4. Remove from the Utility Department all those services that were once budgeted under the General Fund, and which are so budgeted by other cities. For example, traffic lights, curb and sidewalk repairs and similar functions that have been shifted to the Utility Cash Cow by earlier councils, rather than face the fact that the city cannot afford to maintain these functions without making serious budgetary changes. It has been too easy for the staff and Council to shift costs to the Utility Department. We are seeing the results in the extraordinary rates we are now paying for the actual utilities. We own the Utility Department and so should be able to realize lower rates and would if past Council actions hadn't messed up the program. Now if I am wrong in this I welcome the opportunity to be shown how wrong I am, and if that happens, I will post the results on this page. But I have asked this before, and so far have gotten no response.
5.. Give the Children's museum to the outside group permanently; shut down the zoo on grounds it is outdated, unscientific, ugly and most of all cruel to animals and gives a bad message to children about animal care and stewardship.
6. Convert the golf course to prime commercial use, like maybe auto dealers or big box stores not already in the area. Sorry, but we gave one of the most valuable commercial sites away to soccer players at the corner of El Camino Real and Page Mill Road. Other sites could have been found on the vast Stanford acreage for playing fields if some thought had been given to it. So now we have to find other places for big revenue producers, like it or not. Go with the Stanford mall expansion, but demand they bring in stores like Target, JC Penny. These stores are always packed and I'll bet there are many consumers in this area who would go there rather then to Sunnyvale and beyond.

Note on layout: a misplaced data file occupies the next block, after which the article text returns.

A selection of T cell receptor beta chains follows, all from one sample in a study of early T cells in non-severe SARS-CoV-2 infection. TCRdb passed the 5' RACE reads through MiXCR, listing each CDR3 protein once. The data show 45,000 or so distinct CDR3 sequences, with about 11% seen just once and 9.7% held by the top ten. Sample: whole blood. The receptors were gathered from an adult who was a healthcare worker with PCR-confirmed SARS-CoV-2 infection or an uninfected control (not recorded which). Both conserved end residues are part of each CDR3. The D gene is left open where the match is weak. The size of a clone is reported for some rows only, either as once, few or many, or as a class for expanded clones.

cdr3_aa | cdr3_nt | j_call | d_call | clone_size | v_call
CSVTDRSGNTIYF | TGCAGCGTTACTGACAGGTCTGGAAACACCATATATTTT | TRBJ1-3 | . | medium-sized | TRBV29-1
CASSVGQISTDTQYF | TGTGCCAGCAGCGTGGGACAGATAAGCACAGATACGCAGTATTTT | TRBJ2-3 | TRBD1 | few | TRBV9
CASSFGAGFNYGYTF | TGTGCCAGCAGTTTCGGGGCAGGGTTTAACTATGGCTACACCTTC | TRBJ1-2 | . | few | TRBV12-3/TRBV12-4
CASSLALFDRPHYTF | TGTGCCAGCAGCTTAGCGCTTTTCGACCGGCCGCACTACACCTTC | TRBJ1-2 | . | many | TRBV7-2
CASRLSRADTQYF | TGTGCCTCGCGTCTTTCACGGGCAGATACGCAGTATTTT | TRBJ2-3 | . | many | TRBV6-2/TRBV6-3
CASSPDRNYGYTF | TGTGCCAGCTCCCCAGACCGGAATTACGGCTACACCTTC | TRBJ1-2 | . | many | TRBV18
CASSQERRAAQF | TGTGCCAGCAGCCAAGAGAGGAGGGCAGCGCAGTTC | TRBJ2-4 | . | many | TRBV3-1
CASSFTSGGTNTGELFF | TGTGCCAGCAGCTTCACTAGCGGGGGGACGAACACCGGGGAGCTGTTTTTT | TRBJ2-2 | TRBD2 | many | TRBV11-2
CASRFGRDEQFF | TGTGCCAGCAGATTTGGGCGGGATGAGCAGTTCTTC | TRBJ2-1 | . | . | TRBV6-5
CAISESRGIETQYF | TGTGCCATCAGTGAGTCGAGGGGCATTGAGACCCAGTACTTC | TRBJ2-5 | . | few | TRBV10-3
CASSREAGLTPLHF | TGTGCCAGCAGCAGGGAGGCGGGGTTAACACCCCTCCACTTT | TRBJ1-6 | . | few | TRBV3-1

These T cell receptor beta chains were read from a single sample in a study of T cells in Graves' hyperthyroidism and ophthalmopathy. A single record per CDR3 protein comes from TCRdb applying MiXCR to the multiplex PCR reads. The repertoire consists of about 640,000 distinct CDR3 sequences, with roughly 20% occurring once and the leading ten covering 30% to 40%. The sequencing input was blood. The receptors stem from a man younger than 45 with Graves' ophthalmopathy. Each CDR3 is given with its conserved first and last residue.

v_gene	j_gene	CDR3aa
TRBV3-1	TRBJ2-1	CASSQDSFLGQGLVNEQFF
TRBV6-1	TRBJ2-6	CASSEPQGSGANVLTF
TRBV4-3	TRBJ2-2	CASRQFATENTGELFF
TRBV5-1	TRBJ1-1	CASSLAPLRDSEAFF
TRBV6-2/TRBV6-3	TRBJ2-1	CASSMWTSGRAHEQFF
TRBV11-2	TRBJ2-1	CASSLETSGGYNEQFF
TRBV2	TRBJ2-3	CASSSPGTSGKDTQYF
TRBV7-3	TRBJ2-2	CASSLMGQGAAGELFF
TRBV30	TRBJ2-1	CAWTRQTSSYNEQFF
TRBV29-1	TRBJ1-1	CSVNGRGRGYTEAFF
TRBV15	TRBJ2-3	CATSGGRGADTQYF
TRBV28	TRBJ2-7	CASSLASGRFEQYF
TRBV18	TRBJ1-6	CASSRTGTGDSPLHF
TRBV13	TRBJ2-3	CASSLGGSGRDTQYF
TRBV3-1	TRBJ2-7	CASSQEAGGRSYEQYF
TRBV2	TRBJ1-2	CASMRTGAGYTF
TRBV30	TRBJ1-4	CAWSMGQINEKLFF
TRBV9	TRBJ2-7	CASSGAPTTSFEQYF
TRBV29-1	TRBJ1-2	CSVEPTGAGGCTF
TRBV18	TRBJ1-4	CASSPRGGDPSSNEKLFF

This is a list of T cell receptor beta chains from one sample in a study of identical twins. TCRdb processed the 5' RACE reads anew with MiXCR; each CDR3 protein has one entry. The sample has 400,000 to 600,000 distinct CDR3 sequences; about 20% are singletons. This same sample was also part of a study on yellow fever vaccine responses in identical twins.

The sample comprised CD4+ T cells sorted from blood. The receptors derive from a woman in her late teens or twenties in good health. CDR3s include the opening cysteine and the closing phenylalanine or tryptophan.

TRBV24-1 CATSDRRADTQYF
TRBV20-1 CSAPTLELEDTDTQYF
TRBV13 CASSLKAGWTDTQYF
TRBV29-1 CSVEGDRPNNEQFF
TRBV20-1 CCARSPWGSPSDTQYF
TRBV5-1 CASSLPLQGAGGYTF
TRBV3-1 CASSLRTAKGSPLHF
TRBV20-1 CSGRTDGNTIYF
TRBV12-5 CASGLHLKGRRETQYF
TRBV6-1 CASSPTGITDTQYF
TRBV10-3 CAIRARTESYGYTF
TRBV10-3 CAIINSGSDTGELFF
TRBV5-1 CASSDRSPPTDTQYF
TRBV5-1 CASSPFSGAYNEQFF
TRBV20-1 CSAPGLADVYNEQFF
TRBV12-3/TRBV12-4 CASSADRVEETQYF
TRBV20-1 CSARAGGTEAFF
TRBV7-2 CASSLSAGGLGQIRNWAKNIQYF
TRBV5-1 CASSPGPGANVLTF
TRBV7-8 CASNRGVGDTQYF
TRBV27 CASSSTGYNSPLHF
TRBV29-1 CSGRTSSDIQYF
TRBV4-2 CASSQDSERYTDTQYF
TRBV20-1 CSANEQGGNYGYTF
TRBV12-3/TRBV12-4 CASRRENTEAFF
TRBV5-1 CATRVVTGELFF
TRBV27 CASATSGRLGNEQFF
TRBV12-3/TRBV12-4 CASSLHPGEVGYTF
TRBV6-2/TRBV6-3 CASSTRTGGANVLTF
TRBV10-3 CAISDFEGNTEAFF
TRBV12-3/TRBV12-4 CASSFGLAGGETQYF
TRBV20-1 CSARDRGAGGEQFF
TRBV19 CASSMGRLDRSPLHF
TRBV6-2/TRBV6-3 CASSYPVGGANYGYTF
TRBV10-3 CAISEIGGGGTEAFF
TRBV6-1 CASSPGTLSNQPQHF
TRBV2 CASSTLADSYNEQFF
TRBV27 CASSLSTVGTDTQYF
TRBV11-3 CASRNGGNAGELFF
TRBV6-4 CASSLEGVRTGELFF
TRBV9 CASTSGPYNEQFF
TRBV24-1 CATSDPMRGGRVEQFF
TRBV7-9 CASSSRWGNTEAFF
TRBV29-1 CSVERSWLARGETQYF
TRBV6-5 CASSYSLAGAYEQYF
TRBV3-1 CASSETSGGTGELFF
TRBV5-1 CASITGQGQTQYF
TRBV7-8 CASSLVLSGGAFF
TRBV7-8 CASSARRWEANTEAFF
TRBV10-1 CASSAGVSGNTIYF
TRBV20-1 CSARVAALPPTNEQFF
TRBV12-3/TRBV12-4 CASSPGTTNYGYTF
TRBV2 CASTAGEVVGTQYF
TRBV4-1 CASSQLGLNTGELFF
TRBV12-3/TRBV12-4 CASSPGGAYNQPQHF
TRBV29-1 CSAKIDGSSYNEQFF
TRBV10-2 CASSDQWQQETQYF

Also go with the Medical Center expansion. This is a big magnet for PA and will be even more so when Stanford finishes their plans. I've yet to see a Stanford project that wasn't a big improvement to our community. Look what the university did for the Sand Hill Road corridor from ECR to the Foothill Expressway.
6. For the future: Forget FTTH unless an actual survey of all residents indicate that at least 75% of residents will sign up for services. Other municipalities that have tried FTTH are experiencing serious financial difficulties. This is an area where the business world can and no doubt will provide the services we really need. Wayne Martin's many reports on this subject should be heeded. This city cannot afford a 40 to 70 million dollar bond (always counting interest) such a system is likely to cost, the recent so called response to the city's RFP notwithstanding.
7. For the future: Take another look at the police building. 50,000 square feet!! There are several splendid vacant buildings in the Stanford Industrial Park that are nearly that large that could be remodeled for less than the projected cost of a new building. And I refuse to believe that none of those building cannot be seismicly retrofitted to meet reasonable safety needs for a police building. Has this idea been thoroughly explored? The recent response to the city's survey indicates that residents are not willing to foot the cost of the bond required to build such a building. It may be possible that the current leasers of those long vacant buildings would be willing to share in retrofitting costs, just to get off the lease hook, and perhaps the city can cut a deal with Stanford - say a breeze on the shopping center and medical center expansion, for a good deal for a police building in the industrial park.
Should the Council ever decide to do any of these or similar things, there will be howls, screams and tears from many small groups in town.
Doom will be said to befall us and so on. But it that is true, pray tell me how our neighboring cities seem to manage so well. With so many people on this page commenting about what a terrible job our council is doing, I am amazed that we don't have a crowd advancing on City Hall with pitchforks in hand demanding change - but of course that is not so very Palo Alto, is it?